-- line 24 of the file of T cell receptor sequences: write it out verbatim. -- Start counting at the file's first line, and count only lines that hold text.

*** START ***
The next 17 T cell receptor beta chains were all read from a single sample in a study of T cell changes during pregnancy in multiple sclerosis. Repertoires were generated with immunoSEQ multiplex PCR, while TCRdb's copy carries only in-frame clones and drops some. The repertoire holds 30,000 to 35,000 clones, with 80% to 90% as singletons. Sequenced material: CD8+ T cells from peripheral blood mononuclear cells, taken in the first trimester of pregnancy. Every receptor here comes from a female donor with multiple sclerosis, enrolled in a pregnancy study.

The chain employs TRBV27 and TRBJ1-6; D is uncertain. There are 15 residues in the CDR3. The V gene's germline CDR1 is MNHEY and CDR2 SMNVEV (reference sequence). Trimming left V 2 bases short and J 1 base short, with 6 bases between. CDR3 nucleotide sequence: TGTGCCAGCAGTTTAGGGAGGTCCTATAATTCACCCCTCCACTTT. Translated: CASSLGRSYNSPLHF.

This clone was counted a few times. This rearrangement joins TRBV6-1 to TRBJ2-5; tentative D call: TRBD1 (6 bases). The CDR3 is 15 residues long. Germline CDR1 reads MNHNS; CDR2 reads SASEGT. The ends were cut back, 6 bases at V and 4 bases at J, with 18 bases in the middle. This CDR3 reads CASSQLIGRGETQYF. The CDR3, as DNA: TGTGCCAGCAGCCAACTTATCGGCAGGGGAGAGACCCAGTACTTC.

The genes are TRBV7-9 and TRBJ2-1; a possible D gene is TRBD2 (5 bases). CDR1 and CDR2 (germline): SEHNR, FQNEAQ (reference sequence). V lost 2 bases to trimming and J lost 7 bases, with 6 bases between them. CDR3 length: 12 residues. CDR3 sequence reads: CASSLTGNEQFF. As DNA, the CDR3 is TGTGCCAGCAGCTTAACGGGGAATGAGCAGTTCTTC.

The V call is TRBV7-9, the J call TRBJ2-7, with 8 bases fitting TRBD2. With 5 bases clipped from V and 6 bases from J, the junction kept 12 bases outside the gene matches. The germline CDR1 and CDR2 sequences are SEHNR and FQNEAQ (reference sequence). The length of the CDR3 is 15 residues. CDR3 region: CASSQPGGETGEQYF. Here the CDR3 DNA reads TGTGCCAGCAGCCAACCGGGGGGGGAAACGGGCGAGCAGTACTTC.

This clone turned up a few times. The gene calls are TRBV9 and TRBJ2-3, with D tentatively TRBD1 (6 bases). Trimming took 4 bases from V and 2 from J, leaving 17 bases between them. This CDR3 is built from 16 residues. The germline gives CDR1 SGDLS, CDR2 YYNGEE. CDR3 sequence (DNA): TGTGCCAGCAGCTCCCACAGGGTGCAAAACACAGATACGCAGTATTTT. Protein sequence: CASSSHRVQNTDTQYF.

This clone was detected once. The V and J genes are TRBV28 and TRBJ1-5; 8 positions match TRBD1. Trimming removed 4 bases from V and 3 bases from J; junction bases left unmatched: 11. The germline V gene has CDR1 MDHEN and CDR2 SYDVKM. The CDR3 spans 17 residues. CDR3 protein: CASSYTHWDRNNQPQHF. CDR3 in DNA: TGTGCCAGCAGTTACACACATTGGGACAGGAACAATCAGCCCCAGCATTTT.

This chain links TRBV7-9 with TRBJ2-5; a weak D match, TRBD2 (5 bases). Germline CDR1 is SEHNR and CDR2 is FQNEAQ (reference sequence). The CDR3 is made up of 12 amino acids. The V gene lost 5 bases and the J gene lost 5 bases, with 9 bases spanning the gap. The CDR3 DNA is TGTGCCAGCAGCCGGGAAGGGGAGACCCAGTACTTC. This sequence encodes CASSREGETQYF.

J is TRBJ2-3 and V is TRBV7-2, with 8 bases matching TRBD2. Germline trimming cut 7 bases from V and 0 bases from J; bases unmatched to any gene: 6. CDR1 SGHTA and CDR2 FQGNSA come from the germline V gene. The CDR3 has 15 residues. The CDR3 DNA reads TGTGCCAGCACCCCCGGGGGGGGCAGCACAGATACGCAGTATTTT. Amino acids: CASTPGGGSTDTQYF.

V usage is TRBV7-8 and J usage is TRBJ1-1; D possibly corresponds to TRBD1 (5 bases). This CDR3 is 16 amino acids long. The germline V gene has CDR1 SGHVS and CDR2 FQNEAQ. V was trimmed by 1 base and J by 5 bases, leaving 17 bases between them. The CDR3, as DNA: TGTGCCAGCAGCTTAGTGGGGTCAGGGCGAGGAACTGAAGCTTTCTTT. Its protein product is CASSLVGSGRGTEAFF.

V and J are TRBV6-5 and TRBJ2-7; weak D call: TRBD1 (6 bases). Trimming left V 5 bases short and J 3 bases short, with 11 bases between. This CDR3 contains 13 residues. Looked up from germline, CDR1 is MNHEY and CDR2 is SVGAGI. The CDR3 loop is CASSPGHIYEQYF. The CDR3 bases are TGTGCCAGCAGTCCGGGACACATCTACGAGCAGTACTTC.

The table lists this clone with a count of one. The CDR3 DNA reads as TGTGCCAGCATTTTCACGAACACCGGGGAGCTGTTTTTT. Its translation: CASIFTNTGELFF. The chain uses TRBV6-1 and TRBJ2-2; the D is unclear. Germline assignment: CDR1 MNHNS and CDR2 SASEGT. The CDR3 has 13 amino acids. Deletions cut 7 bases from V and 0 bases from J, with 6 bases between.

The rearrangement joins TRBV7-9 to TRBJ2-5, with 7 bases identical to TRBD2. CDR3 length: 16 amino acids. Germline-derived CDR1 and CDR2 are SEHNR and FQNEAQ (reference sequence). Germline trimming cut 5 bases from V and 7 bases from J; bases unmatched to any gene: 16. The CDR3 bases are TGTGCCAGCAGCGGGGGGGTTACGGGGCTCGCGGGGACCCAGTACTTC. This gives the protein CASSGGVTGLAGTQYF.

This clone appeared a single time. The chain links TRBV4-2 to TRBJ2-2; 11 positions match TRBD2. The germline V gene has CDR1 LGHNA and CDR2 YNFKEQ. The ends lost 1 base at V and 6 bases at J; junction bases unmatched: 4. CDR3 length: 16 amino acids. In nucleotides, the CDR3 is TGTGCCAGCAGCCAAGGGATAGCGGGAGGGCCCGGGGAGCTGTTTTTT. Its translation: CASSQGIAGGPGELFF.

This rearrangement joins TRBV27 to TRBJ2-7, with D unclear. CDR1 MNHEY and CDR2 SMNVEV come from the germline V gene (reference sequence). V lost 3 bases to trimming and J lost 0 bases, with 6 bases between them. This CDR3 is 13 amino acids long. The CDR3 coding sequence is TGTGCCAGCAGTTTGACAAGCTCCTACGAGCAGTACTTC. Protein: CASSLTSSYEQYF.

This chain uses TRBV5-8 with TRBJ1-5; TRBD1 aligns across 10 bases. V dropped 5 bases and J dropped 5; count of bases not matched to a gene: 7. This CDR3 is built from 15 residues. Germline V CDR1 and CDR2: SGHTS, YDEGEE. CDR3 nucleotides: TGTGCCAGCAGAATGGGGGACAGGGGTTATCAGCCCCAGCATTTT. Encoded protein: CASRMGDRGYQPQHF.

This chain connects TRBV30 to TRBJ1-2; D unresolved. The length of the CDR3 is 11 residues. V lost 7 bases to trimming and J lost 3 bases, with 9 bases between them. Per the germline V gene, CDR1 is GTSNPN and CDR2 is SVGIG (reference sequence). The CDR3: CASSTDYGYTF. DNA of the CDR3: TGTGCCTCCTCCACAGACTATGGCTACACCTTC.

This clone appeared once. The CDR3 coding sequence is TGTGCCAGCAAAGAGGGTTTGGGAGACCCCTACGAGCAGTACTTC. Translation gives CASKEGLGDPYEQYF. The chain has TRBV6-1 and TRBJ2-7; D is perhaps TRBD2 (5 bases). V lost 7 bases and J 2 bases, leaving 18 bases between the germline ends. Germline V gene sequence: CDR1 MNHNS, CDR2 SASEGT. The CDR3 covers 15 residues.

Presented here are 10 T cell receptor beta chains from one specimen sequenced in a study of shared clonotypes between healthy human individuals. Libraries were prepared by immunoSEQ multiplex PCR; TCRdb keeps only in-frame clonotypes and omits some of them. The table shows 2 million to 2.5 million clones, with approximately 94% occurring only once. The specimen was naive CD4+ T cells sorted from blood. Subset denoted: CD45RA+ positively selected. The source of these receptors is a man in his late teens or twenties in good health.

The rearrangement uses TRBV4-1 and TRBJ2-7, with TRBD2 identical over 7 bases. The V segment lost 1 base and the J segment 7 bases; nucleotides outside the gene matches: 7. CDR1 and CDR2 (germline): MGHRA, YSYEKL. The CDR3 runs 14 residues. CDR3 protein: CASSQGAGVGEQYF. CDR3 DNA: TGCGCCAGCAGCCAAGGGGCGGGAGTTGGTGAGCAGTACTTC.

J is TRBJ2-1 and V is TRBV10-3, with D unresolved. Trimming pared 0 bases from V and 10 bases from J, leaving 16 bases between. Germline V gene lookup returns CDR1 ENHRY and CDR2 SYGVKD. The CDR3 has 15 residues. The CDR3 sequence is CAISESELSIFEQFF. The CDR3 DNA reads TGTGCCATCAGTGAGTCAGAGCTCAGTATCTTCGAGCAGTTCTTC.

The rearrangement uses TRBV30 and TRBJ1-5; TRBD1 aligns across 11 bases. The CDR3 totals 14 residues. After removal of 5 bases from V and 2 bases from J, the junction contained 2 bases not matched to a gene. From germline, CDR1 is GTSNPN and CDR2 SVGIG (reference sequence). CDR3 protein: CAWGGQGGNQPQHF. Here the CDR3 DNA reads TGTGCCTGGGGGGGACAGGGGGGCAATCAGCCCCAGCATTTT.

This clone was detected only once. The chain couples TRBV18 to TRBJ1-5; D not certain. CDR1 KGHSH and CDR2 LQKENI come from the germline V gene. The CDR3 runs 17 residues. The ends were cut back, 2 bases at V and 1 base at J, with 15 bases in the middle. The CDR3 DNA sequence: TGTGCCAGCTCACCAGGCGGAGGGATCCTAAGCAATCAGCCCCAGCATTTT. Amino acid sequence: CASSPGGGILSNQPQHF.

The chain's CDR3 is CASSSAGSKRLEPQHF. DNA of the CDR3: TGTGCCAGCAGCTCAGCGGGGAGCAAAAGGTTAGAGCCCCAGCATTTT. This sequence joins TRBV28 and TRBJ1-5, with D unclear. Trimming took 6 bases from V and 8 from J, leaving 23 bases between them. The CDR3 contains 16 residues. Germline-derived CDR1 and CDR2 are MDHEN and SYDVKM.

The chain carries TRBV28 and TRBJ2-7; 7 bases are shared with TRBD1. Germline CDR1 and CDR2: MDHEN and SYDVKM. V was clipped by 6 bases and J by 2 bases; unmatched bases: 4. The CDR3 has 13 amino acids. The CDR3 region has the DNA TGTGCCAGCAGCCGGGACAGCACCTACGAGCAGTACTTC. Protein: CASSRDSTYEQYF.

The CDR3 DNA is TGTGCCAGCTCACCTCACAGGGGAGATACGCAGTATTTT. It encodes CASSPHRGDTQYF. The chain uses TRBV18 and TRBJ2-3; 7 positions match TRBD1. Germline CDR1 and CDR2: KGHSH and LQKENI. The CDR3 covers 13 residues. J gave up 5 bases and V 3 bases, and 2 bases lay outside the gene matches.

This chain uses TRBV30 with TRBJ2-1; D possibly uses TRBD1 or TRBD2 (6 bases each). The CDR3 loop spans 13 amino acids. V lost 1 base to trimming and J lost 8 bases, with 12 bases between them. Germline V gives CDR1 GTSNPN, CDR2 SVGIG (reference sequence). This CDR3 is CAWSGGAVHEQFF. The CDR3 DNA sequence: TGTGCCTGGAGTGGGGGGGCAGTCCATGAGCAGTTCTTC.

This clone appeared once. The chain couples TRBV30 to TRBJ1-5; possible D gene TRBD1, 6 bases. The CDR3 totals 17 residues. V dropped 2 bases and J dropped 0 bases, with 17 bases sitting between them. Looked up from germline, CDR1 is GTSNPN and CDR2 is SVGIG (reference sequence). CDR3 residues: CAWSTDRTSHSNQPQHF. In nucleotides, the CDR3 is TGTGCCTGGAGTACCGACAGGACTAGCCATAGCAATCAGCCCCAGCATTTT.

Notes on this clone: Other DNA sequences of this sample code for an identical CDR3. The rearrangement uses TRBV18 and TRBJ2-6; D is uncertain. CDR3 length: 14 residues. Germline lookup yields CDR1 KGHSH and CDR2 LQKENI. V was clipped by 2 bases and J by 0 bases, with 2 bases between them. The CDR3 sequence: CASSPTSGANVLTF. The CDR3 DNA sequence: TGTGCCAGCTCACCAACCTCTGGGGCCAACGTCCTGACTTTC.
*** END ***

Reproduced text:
The chain's CDR3 is CASSSAGSKRLEPQHF. DNA of the CDR3: TGTGCCAGCAGCTCAGCGGGGAGCAAAAGGTTAGAGCCCCAGCATTTT. This sequence joins TRBV28 and TRBJ1-5, with D unclear. Trimming took 6 bases from V and 8 from J, leaving 23 bases between them. The CDR3 contains 16 residues. Germline-derived CDR1 and CDR2 are MDHEN and SYDVKM.